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DE MAMAS & DE PAPAS

Spain faces up to its twin phenomenon

Multiple births have increased by 287% since fertility treatment was introduced

María and Juan Antonio with their twins María and Juan.
María and Juan Antonio with their twins María and Juan.

“I was working on a TV program to do with the menopause when I got a WhatsApp message from my girlfriend who had just been to her first scan,” says Antón Cruces, 39. “‘Everything’s okay. Don’t worry,’ it said. Then 30 seconds later, ‘Honey, there are two of them’. I wrote back, ‘Two gynecologists? Great! It’s a good idea to get a second opinion.’ Which is when I realized that I was about to be the father of two human beings.”

Antón and Raquel Lubians, 36, were not expecting this.

“There are no twins in our families, so we were even more surprised,” says the scriptwriter from Pontevedra, who subsequently started a blog called “Letters to 1985” about being a first-time father to more than one.

Nobody would argue that having two or more children at once is harder than having one at a time. But the state doesn’t appear to be taking this on board

In the case of María Izquierdo, 42, and Juan Domínguez, 41, there was reason to suspect something like this, since they had undergone IVF treatment.

“We went in for the beta results [which measures the pregnancy hormone level in the blood] and the nurse told us they were positive and ‘pretty high’,” says María, who is a regional representative of the United Left party and a councilor in Mairena de Aljarafe (Seville). “So she asked how many embryos the clinic had implanted, and we said two. Then she said, ‘Hmm, I have a feeling…’ and 15 days later, it was confirmed.”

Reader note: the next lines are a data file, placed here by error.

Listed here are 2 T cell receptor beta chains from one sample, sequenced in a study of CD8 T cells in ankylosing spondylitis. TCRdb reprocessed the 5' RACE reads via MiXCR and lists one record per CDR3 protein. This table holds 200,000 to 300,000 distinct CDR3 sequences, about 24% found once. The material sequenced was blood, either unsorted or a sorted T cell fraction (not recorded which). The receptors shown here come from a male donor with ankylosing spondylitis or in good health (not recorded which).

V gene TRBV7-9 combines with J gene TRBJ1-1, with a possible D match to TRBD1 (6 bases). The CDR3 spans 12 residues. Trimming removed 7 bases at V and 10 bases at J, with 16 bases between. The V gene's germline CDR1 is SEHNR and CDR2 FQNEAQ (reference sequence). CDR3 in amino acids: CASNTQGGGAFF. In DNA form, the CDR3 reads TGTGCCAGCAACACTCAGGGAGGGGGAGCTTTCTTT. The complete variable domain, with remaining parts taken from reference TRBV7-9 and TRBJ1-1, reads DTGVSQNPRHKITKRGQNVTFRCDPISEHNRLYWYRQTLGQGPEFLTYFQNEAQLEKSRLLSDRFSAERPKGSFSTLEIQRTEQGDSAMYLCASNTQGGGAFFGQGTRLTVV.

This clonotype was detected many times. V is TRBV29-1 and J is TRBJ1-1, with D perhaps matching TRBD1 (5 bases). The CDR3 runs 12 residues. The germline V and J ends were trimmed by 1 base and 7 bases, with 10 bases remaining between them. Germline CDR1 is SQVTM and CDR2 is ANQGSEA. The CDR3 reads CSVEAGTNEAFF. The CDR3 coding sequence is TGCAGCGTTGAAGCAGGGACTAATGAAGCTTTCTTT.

Both families are part of a phenomenon that has filled Spain with twin buggies over the last few years. Juan Antonio and María’s twins – Juan and María – are just two of the 18,746 twins born in 2014, the most recent statistics available. Antón and Tomás, Antón and Raquel’s seven-month-old twins, are among the multiple births of 2015. According to data from Spain’s National Statistic Institute (INE), multiple births accounted for 2.29% of all births in 2014 with 9,493 twins, 117 triplets and two quadruplets or more. In other words, 22.9 of every one thousand births were multiple.

These statistics mean that Spain is a frontrunner in Europe when it comes to multiple births, according to a 2013 study of 29 countries published in the European Perinatal Health Report using 2010 data. Only Cyprus, with 25.1 multiple births per thousand, the Czech Republic with 21 and Denmark with 20.9, are ahead of Spain. Comparing this study with another one released in 2008 with 2004 data, multiple births have fallen everywhere except in Spain, where they have increased.